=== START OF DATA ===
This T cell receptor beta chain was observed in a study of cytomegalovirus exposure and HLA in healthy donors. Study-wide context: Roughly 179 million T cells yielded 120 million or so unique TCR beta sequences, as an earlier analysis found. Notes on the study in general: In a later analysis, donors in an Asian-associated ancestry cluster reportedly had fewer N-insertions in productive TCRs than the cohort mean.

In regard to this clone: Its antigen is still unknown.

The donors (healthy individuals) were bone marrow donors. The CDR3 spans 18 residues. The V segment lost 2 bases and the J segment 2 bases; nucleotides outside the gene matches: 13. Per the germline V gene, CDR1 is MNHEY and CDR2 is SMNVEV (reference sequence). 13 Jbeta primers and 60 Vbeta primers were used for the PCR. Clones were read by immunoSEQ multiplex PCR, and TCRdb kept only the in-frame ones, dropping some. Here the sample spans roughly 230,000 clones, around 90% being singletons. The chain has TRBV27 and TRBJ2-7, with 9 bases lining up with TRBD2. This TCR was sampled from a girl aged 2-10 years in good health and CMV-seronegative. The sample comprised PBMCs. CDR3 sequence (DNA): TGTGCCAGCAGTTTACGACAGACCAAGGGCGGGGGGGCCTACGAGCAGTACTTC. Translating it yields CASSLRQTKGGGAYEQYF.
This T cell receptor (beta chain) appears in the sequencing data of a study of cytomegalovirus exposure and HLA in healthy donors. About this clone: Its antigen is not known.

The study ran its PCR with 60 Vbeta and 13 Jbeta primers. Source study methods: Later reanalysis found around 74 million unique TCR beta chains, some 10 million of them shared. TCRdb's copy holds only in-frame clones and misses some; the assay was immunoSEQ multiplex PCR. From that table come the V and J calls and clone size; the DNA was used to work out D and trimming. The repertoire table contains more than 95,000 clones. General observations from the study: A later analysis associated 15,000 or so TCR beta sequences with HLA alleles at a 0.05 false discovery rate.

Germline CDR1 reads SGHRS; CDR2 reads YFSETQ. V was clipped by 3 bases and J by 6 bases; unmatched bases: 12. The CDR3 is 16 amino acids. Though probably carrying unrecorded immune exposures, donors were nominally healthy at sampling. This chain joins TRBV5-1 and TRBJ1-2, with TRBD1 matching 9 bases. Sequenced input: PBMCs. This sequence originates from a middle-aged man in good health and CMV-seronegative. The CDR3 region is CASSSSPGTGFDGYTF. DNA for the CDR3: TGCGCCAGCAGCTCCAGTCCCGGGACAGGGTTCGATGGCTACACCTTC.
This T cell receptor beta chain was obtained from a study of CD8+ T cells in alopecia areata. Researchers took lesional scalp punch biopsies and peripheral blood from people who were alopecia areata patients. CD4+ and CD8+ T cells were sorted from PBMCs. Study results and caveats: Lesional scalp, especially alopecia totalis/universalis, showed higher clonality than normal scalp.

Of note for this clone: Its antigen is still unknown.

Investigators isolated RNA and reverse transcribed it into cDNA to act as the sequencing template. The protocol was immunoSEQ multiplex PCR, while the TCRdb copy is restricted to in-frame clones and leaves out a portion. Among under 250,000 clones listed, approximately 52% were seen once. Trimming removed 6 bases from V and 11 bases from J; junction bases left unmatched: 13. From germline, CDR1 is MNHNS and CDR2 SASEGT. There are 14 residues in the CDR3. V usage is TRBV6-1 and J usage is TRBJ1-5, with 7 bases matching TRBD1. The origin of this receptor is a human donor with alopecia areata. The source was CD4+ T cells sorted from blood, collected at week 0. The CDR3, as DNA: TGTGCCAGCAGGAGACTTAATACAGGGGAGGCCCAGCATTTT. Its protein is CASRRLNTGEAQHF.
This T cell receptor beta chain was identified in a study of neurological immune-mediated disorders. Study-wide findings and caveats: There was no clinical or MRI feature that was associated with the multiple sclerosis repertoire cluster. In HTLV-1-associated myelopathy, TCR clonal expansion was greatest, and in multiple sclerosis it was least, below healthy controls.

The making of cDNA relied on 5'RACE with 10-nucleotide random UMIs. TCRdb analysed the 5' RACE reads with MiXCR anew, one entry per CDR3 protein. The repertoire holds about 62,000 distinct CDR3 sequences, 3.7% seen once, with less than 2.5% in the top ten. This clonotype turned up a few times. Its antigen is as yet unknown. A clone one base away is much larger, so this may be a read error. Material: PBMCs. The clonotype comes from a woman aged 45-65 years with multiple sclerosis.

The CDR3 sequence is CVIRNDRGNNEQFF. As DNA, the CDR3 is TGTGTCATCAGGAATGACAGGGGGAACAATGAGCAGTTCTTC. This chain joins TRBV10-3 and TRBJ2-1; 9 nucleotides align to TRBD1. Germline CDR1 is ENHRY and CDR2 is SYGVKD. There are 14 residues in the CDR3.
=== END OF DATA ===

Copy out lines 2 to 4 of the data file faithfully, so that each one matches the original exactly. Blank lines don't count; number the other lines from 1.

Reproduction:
In regard to this clone: Its antigen is still unknown.

The donors (healthy individuals) were bone marrow donors. The CDR3 spans 18 residues. The V segment lost 2 bases and the J segment 2 bases; nucleotides outside the gene matches: 13. Per the germline V gene, CDR1 is MNHEY and CDR2 is SMNVEV (reference sequence). 13 Jbeta primers and 60 Vbeta primers were used for the PCR. Clones were read by immunoSEQ multiplex PCR, and TCRdb kept only the in-frame ones, dropping some. Here the sample spans roughly 230,000 clones, around 90% being singletons. The chain has TRBV27 and TRBJ2-7, with 9 bases lining up with TRBD2. This TCR was sampled from a girl aged 2-10 years in good health and CMV-seronegative. The sample comprised PBMCs. CDR3 sequence (DNA): TGTGCCAGCAGTTTACGACAGACCAAGGGCGGGGGGGCCTACGAGCAGTACTTC. Translating it yields CASSLRQTKGGGAYEQYF.
This T cell receptor (beta chain) appears in the sequencing data of a study of cytomegalovirus exposure and HLA in healthy donors. About this clone: Its antigen is not known.